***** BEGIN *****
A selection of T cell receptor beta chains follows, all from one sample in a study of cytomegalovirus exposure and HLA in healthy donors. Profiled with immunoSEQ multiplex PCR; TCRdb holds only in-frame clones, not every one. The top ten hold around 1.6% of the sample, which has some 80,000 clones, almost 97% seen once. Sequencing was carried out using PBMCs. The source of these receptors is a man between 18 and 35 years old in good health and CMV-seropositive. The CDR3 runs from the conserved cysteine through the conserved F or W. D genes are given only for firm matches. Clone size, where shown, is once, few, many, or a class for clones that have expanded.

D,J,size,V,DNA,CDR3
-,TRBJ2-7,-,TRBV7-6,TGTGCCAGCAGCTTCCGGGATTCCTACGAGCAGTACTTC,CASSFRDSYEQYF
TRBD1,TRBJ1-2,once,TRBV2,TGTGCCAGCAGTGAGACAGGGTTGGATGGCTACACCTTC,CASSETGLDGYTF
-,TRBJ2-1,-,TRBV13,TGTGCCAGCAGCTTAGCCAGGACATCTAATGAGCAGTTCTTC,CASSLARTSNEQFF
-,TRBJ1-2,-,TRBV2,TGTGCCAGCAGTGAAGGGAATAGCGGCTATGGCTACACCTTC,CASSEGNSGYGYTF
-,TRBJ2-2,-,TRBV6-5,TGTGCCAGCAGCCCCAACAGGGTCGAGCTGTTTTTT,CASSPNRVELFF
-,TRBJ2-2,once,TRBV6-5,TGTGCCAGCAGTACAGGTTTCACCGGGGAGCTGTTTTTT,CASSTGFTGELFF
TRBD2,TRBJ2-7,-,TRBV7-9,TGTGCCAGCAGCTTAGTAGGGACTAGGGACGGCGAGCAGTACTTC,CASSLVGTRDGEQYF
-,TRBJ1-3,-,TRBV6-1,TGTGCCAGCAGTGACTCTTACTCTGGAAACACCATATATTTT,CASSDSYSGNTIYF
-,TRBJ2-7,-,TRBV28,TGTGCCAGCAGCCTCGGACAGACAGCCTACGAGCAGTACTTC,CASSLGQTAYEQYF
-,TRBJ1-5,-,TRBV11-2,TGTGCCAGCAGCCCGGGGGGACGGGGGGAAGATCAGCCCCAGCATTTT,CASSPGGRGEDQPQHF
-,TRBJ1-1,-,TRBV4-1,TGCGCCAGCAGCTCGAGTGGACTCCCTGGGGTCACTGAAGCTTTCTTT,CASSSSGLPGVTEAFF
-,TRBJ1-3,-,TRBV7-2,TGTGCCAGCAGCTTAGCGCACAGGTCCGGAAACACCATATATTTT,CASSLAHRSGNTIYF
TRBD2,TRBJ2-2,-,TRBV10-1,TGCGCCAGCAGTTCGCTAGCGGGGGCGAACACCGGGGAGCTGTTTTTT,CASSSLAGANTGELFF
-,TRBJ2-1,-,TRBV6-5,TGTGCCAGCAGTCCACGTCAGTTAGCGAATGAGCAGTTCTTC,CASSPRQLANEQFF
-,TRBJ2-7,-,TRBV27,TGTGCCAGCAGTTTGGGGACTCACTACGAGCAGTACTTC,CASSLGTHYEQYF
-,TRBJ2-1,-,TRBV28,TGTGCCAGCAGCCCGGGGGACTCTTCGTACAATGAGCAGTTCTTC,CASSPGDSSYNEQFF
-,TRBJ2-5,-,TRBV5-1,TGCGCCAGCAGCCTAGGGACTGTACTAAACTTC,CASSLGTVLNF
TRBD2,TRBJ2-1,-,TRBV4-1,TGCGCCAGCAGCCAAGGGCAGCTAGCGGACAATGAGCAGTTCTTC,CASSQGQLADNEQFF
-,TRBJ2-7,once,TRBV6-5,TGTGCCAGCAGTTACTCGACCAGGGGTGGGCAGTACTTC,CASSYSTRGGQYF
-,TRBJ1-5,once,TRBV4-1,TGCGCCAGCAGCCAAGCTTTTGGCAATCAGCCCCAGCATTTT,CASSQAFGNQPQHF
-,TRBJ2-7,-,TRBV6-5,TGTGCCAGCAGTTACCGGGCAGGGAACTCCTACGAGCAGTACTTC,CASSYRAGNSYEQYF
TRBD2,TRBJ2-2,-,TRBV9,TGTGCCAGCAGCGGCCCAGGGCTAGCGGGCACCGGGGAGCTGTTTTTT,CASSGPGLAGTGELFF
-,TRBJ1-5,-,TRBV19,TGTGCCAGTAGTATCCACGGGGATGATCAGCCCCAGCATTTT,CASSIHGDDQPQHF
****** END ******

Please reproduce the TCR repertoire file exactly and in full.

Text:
A selection of T cell receptor beta chains follows, all from one sample in a study of cytomegalovirus exposure and HLA in healthy donors. Profiled with immunoSEQ multiplex PCR; TCRdb holds only in-frame clones, not every one. The top ten hold around 1.6% of the sample, which has some 80,000 clones, almost 97% seen once. Sequencing was carried out using PBMCs. The source of these receptors is a man between 18 and 35 years old in good health and CMV-seropositive. The CDR3 runs from the conserved cysteine through the conserved F or W. D genes are given only for firm matches. Clone size, where shown, is once, few, many, or a class for clones that have expanded.

D,J,size,V,DNA,CDR3
-,TRBJ2-7,-,TRBV7-6,TGTGCCAGCAGCTTCCGGGATTCCTACGAGCAGTACTTC,CASSFRDSYEQYF
TRBD1,TRBJ1-2,once,TRBV2,TGTGCCAGCAGTGAGACAGGGTTGGATGGCTACACCTTC,CASSETGLDGYTF
-,TRBJ2-1,-,TRBV13,TGTGCCAGCAGCTTAGCCAGGACATCTAATGAGCAGTTCTTC,CASSLARTSNEQFF
-,TRBJ1-2,-,TRBV2,TGTGCCAGCAGTGAAGGGAATAGCGGCTATGGCTACACCTTC,CASSEGNSGYGYTF
-,TRBJ2-2,-,TRBV6-5,TGTGCCAGCAGCCCCAACAGGGTCGAGCTGTTTTTT,CASSPNRVELFF
-,TRBJ2-2,once,TRBV6-5,TGTGCCAGCAGTACAGGTTTCACCGGGGAGCTGTTTTTT,CASSTGFTGELFF
TRBD2,TRBJ2-7,-,TRBV7-9,TGTGCCAGCAGCTTAGTAGGGACTAGGGACGGCGAGCAGTACTTC,CASSLVGTRDGEQYF
-,TRBJ1-3,-,TRBV6-1,TGTGCCAGCAGTGACTCTTACTCTGGAAACACCATATATTTT,CASSDSYSGNTIYF
-,TRBJ2-7,-,TRBV28,TGTGCCAGCAGCCTCGGACAGACAGCCTACGAGCAGTACTTC,CASSLGQTAYEQYF
-,TRBJ1-5,-,TRBV11-2,TGTGCCAGCAGCCCGGGGGGACGGGGGGAAGATCAGCCCCAGCATTTT,CASSPGGRGEDQPQHF
-,TRBJ1-1,-,TRBV4-1,TGCGCCAGCAGCTCGAGTGGACTCCCTGGGGTCACTGAAGCTTTCTTT,CASSSSGLPGVTEAFF
-,TRBJ1-3,-,TRBV7-2,TGTGCCAGCAGCTTAGCGCACAGGTCCGGAAACACCATATATTTT,CASSLAHRSGNTIYF
TRBD2,TRBJ2-2,-,TRBV10-1,TGCGCCAGCAGTTCGCTAGCGGGGGCGAACACCGGGGAGCTGTTTTTT,CASSSLAGANTGELFF
-,TRBJ2-1,-,TRBV6-5,TGTGCCAGCAGTCCACGTCAGTTAGCGAATGAGCAGTTCTTC,CASSPRQLANEQFF
-,TRBJ2-7,-,TRBV27,TGTGCCAGCAGTTTGGGGACTCACTACGAGCAGTACTTC,CASSLGTHYEQYF
-,TRBJ2-1,-,TRBV28,TGTGCCAGCAGCCCGGGGGACTCTTCGTACAATGAGCAGTTCTTC,CASSPGDSSYNEQFF
-,TRBJ2-5,-,TRBV5-1,TGCGCCAGCAGCCTAGGGACTGTACTAAACTTC,CASSLGTVLNF
TRBD2,TRBJ2-1,-,TRBV4-1,TGCGCCAGCAGCCAAGGGCAGCTAGCGGACAATGAGCAGTTCTTC,CASSQGQLADNEQFF
-,TRBJ2-7,once,TRBV6-5,TGTGCCAGCAGTTACTCGACCAGGGGTGGGCAGTACTTC,CASSYSTRGGQYF
-,TRBJ1-5,once,TRBV4-1,TGCGCCAGCAGCCAAGCTTTTGGCAATCAGCCCCAGCATTTT,CASSQAFGNQPQHF
-,TRBJ2-7,-,TRBV6-5,TGTGCCAGCAGTTACCGGGCAGGGAACTCCTACGAGCAGTACTTC,CASSYRAGNSYEQYF
TRBD2,TRBJ2-2,-,TRBV9,TGTGCCAGCAGCGGCCCAGGGCTAGCGGGCACCGGGGAGCTGTTTTTT,CASSGPGLAGTGELFF
-,TRBJ1-5,-,TRBV19,TGTGCCAGTAGTATCCACGGGGATGATCAGCCCCAGCATTTT,CASSIHGDDQPQHF